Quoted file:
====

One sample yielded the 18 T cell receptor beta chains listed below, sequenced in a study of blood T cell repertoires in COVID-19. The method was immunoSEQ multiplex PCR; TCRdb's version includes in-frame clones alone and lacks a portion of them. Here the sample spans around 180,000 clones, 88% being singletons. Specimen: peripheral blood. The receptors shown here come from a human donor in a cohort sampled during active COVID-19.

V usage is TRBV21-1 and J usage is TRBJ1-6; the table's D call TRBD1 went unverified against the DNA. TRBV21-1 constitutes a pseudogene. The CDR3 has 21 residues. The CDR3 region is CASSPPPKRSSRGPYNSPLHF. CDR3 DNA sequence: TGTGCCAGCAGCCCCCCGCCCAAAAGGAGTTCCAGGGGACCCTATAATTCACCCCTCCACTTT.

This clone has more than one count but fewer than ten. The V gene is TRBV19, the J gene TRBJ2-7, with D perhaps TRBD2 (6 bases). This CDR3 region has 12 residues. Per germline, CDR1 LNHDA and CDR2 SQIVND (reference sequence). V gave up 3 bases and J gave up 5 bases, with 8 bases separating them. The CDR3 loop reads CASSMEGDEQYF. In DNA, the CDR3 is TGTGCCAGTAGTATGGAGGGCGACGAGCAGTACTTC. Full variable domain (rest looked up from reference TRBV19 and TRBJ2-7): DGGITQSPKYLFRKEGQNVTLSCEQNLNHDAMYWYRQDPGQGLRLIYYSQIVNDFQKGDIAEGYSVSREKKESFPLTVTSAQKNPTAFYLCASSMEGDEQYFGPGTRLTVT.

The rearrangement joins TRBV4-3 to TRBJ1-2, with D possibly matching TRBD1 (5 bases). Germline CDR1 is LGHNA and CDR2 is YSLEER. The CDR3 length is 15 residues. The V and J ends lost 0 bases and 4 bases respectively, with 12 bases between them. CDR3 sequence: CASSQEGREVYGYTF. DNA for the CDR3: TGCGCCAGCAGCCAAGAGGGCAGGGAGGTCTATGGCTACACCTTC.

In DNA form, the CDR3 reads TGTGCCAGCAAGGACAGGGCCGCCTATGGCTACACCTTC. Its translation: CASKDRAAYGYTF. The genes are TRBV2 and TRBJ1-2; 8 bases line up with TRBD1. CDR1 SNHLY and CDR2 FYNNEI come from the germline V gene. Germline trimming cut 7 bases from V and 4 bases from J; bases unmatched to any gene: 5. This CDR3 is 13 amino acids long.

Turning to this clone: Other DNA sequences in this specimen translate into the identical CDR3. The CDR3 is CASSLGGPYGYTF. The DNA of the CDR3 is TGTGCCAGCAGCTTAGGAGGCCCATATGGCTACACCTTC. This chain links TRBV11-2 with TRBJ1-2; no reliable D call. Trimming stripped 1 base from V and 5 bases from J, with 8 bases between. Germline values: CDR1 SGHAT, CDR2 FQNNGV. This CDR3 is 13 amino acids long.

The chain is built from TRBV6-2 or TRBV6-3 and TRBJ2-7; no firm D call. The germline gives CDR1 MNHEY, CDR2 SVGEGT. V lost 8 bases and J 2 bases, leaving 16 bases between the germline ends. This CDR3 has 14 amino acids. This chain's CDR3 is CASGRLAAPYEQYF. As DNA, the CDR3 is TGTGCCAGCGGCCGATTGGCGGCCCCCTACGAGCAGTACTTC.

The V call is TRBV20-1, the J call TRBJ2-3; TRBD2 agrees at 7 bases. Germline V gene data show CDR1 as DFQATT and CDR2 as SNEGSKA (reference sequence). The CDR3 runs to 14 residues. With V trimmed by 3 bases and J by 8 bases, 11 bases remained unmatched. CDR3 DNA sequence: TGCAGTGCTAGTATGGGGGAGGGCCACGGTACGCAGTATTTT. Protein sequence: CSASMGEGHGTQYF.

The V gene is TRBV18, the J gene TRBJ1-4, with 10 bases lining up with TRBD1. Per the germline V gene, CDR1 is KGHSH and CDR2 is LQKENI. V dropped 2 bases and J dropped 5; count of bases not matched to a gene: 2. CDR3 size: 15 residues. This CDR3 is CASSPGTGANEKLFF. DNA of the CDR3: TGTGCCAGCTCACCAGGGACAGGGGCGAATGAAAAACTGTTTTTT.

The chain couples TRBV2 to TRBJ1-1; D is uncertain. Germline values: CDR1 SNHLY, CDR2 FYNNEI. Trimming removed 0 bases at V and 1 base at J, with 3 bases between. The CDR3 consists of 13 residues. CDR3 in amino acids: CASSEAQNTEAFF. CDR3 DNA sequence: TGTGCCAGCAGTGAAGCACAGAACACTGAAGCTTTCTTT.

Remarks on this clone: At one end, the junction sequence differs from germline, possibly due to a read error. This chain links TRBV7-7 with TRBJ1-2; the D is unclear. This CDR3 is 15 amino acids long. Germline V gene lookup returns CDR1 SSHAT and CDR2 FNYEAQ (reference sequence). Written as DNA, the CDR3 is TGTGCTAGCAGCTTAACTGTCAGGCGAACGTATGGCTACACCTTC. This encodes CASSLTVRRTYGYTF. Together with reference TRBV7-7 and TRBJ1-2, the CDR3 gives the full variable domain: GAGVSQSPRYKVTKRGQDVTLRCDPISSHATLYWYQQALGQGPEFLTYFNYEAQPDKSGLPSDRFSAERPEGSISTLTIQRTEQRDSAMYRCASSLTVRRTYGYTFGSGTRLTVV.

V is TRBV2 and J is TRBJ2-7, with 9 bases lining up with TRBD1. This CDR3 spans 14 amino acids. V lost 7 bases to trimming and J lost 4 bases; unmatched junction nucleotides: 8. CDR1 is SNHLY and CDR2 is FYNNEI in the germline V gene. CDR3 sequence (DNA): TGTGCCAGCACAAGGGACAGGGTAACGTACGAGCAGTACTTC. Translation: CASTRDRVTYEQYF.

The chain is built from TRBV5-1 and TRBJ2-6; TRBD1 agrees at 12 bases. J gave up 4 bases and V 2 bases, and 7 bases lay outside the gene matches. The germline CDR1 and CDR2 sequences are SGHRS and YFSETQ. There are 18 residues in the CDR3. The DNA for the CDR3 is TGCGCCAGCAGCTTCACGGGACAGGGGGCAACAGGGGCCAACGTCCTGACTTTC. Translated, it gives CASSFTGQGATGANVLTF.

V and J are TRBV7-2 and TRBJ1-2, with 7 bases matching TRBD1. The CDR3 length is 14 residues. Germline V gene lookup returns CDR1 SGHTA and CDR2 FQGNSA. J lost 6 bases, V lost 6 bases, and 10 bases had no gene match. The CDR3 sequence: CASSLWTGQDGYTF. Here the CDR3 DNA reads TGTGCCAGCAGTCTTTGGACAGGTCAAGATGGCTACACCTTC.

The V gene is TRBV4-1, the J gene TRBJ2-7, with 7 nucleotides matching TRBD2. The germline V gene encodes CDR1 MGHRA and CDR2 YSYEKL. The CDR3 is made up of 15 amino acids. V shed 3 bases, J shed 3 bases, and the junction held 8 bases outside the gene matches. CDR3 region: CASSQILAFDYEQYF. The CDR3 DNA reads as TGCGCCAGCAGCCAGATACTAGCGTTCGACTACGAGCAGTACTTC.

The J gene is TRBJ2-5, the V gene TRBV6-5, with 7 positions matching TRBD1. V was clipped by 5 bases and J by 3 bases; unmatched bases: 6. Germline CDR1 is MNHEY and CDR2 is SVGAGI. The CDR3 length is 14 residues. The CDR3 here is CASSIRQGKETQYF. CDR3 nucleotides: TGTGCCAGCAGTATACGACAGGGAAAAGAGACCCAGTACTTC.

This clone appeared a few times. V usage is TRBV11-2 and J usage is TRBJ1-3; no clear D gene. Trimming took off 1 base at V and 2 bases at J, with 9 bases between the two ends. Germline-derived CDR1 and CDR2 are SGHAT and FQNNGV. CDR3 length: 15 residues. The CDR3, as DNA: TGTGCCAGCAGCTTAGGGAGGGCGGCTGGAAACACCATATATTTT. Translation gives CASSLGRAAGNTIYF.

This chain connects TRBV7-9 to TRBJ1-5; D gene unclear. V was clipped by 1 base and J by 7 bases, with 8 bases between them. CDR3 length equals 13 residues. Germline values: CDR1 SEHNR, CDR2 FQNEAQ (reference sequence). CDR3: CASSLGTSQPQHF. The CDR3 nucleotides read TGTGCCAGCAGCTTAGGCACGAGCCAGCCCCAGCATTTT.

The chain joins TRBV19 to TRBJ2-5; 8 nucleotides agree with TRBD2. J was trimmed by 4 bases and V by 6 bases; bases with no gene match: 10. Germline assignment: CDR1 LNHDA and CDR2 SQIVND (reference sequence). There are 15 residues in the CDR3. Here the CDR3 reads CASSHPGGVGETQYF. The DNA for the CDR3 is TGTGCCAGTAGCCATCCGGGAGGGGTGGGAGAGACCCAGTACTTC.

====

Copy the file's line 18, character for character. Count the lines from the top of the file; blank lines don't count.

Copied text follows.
This chain connects TRBV7-9 to TRBJ1-5; D gene unclear. V was clipped by 1 base and J by 7 bases, with 8 bases between them. CDR3 length equals 13 residues. Germline values: CDR1 SEHNR, CDR2 FQNEAQ (reference sequence). CDR3: CASSLGTSQPQHF. The CDR3 nucleotides read TGTGCCAGCAGCTTAGGCACGAGCCAGCCCCAGCATTTT.